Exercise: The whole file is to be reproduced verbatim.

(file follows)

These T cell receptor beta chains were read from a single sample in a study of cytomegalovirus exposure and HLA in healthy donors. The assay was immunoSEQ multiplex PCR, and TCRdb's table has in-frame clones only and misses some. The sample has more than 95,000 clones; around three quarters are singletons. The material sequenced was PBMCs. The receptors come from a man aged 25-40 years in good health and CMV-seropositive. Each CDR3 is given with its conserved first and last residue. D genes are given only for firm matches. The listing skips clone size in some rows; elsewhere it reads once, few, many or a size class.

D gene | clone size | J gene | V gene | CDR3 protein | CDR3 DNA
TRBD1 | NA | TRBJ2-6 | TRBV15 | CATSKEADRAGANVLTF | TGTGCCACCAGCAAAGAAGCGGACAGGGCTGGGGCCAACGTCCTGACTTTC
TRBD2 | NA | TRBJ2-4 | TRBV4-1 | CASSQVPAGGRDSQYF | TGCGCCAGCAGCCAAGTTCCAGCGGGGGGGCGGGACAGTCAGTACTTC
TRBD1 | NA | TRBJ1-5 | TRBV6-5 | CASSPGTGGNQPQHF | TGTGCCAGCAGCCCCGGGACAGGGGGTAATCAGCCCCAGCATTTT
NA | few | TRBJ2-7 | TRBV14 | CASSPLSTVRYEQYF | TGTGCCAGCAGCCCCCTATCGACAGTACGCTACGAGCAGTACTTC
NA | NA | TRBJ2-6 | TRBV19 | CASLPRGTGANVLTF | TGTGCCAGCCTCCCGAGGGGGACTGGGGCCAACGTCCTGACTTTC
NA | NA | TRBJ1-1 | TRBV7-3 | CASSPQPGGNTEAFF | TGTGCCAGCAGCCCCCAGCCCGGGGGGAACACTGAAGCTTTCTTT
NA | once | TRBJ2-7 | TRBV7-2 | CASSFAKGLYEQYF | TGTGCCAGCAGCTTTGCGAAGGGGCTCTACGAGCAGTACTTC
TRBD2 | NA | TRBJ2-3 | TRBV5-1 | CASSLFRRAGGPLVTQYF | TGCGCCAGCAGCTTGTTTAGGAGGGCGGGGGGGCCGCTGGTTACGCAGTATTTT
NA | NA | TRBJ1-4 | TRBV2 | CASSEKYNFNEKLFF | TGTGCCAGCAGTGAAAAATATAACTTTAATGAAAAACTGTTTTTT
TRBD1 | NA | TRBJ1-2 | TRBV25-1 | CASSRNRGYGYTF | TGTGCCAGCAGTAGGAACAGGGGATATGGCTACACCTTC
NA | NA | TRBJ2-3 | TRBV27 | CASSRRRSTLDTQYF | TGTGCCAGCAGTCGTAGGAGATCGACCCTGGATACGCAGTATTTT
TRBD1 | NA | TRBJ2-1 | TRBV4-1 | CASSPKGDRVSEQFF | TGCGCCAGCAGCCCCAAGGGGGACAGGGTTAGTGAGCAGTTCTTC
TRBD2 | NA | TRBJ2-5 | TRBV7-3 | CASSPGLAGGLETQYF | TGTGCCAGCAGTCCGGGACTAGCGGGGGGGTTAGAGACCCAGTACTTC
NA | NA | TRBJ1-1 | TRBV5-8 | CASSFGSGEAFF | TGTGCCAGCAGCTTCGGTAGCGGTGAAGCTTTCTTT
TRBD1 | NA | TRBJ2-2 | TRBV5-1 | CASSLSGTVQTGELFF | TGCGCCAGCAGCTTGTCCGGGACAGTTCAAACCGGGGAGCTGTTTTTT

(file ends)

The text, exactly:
These T cell receptor beta chains were read from a single sample in a study of cytomegalovirus exposure and HLA in healthy donors. The assay was immunoSEQ multiplex PCR, and TCRdb's table has in-frame clones only and misses some. The sample has more than 95,000 clones; around three quarters are singletons. The material sequenced was PBMCs. The receptors come from a man aged 25-40 years in good health and CMV-seropositive. Each CDR3 is given with its conserved first and last residue. D genes are given only for firm matches. The listing skips clone size in some rows; elsewhere it reads once, few, many or a size class.

D gene | clone size | J gene | V gene | CDR3 protein | CDR3 DNA
TRBD1 | NA | TRBJ2-6 | TRBV15 | CATSKEADRAGANVLTF | TGTGCCACCAGCAAAGAAGCGGACAGGGCTGGGGCCAACGTCCTGACTTTC
TRBD2 | NA | TRBJ2-4 | TRBV4-1 | CASSQVPAGGRDSQYF | TGCGCCAGCAGCCAAGTTCCAGCGGGGGGGCGGGACAGTCAGTACTTC
TRBD1 | NA | TRBJ1-5 | TRBV6-5 | CASSPGTGGNQPQHF | TGTGCCAGCAGCCCCGGGACAGGGGGTAATCAGCCCCAGCATTTT
NA | few | TRBJ2-7 | TRBV14 | CASSPLSTVRYEQYF | TGTGCCAGCAGCCCCCTATCGACAGTACGCTACGAGCAGTACTTC
NA | NA | TRBJ2-6 | TRBV19 | CASLPRGTGANVLTF | TGTGCCAGCCTCCCGAGGGGGACTGGGGCCAACGTCCTGACTTTC
NA | NA | TRBJ1-1 | TRBV7-3 | CASSPQPGGNTEAFF | TGTGCCAGCAGCCCCCAGCCCGGGGGGAACACTGAAGCTTTCTTT
NA | once | TRBJ2-7 | TRBV7-2 | CASSFAKGLYEQYF | TGTGCCAGCAGCTTTGCGAAGGGGCTCTACGAGCAGTACTTC
TRBD2 | NA | TRBJ2-3 | TRBV5-1 | CASSLFRRAGGPLVTQYF | TGCGCCAGCAGCTTGTTTAGGAGGGCGGGGGGGCCGCTGGTTACGCAGTATTTT
NA | NA | TRBJ1-4 | TRBV2 | CASSEKYNFNEKLFF | TGTGCCAGCAGTGAAAAATATAACTTTAATGAAAAACTGTTTTTT
TRBD1 | NA | TRBJ1-2 | TRBV25-1 | CASSRNRGYGYTF | TGTGCCAGCAGTAGGAACAGGGGATATGGCTACACCTTC
NA | NA | TRBJ2-3 | TRBV27 | CASSRRRSTLDTQYF | TGTGCCAGCAGTCGTAGGAGATCGACCCTGGATACGCAGTATTTT
TRBD1 | NA | TRBJ2-1 | TRBV4-1 | CASSPKGDRVSEQFF | TGCGCCAGCAGCCCCAAGGGGGACAGGGTTAGTGAGCAGTTCTTC
TRBD2 | NA | TRBJ2-5 | TRBV7-3 | CASSPGLAGGLETQYF | TGTGCCAGCAGTCCGGGACTAGCGGGGGGGTTAGAGACCCAGTACTTC
NA | NA | TRBJ1-1 | TRBV5-8 | CASSFGSGEAFF | TGTGCCAGCAGCTTCGGTAGCGGTGAAGCTTTCTTT
TRBD1 | NA | TRBJ2-2 | TRBV5-1 | CASSLSGTVQTGELFF | TGCGCCAGCAGCTTGTCCGGGACAGTTCAAACCGGGGAGCTGTTTTTT